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schematic

simulate this circuit – Schematic created using CircuitLab

I'm having some problems with this exercise, it is given:

$$V_1=220V_{rms}/60Hz\\\frac{V_2}{V_1}=1/15\\C=0,5mF\\R_L=12V \text{ and }1200mW\\\text{Led: }I_F=15mA \text{ for }V_F=2V\\\text{Voltage Regulator: For }15V<V_i<27V \rightarrow V_0=12V$$

It askes for the graph of \$V_i(t)\$, the resistance \$R_{Led}\$ and the voltage amplitude in the capacitor. The diodes are ideal (0V drop) and despise the regulator consumption.

Now I'm having problems with the following:

1) What is the meaning of the two expression: \$R_L=12V\$ and \$1200mW\$, \$\text{Led: }I_F=15mA \text{ for }V_F=2V\$? For the resistor is it the power when the voltage is 12V? For I is it the current when \$V_f=2V\$? If it is it doesn't make much sense since \$V_0=12V\$ always. Could I just multiply by 6 to get current for 12V?

2) It seems that I have to calculate the voltage on the capacitor? If so (and even if don't), I know the formula for the voltage according to time \${\displaystyle V(t)=V_{0}(1-e^{-t/\tau })}\$ (charging) but I've only applied to circuits with one resistance, how to do it in the circuit above? I imagine that would something more complex than calculating the equivalent resistance in parallel or series.

Excuse me my english and I appreciate any help I can get.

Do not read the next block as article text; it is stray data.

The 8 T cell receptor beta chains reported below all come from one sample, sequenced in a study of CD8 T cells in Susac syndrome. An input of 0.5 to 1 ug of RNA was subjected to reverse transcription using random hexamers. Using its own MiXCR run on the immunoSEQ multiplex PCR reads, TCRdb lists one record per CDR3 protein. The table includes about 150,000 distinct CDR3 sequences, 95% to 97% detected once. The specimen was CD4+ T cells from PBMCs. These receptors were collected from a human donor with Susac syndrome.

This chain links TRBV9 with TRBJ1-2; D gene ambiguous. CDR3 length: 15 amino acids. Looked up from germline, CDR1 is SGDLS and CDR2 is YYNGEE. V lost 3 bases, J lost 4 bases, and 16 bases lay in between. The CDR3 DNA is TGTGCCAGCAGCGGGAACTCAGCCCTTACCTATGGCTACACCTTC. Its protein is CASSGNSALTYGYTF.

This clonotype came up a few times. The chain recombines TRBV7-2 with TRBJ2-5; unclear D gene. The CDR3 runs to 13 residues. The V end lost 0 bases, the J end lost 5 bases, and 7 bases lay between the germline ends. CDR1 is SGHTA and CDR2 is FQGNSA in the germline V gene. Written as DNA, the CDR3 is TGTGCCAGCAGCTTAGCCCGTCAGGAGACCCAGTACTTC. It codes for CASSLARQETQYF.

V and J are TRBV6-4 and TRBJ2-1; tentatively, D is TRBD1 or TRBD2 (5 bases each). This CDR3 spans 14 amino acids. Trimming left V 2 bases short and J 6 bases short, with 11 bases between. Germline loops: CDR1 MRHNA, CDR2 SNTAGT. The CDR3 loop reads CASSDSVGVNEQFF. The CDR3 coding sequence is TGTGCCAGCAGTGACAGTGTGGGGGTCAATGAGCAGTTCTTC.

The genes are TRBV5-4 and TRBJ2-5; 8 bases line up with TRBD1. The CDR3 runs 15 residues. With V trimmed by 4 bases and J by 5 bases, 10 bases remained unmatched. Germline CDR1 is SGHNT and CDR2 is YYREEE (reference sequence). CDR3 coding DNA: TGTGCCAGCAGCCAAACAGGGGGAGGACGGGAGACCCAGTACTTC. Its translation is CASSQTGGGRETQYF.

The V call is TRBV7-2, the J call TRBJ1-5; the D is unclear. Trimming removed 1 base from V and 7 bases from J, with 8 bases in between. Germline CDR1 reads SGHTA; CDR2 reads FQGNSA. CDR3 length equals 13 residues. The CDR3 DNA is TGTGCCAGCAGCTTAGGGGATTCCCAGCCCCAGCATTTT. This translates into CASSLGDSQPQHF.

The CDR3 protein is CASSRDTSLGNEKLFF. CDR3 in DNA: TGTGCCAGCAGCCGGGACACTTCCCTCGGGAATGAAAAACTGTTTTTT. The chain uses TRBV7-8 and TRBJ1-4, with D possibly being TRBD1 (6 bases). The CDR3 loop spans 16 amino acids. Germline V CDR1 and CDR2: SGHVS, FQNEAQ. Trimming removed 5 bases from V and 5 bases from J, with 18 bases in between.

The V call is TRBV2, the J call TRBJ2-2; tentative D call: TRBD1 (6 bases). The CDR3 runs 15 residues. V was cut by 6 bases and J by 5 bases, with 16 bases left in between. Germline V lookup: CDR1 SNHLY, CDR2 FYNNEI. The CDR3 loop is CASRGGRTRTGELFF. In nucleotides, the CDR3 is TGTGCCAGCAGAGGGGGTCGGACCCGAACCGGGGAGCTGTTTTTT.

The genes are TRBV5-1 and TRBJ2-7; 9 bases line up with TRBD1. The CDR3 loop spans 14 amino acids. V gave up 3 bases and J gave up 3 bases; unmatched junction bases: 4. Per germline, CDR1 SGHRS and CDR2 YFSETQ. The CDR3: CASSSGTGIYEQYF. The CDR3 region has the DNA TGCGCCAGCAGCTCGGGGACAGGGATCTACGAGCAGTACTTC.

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Seems like your exercise is awkwardly worded... The LED specification seems clear enough: your are required to choose Rled so that 15 mA. will flow through LED and Rled. With 15 mA. flowing through LED, you are told that the voltage drop across LED terminals is 2.0 volts.

The specification for RL makes no sense: "RL=12V" ?? Am suspecting that you must choose the ohmic value of RL so that it dissipates 1200mW when 12v appears across its terminals.

I would also assume that input voltage V1 is a 220v rms sinusoidal waveform. It is clear that its frequency is 60 Hz. and you should assume that the transformer is lossless, stepping down voltage by a factor of 15. The 7812 voltage regulator is simplified as well to a lossless component, consuming no current of its own - generating exactly 12v DC at its output terminal, provided input voltage is above 15v and below 27v. Whatever current flows into its input terminal emerges from its output terminal.
Be aware that since the regulator provides a constant output voltage, then current will be constant too, regardless of an input voltage that varies. This means that your exponential equation doesn't apply here. Think carefully about this before proceeding to solve for voltage across C.

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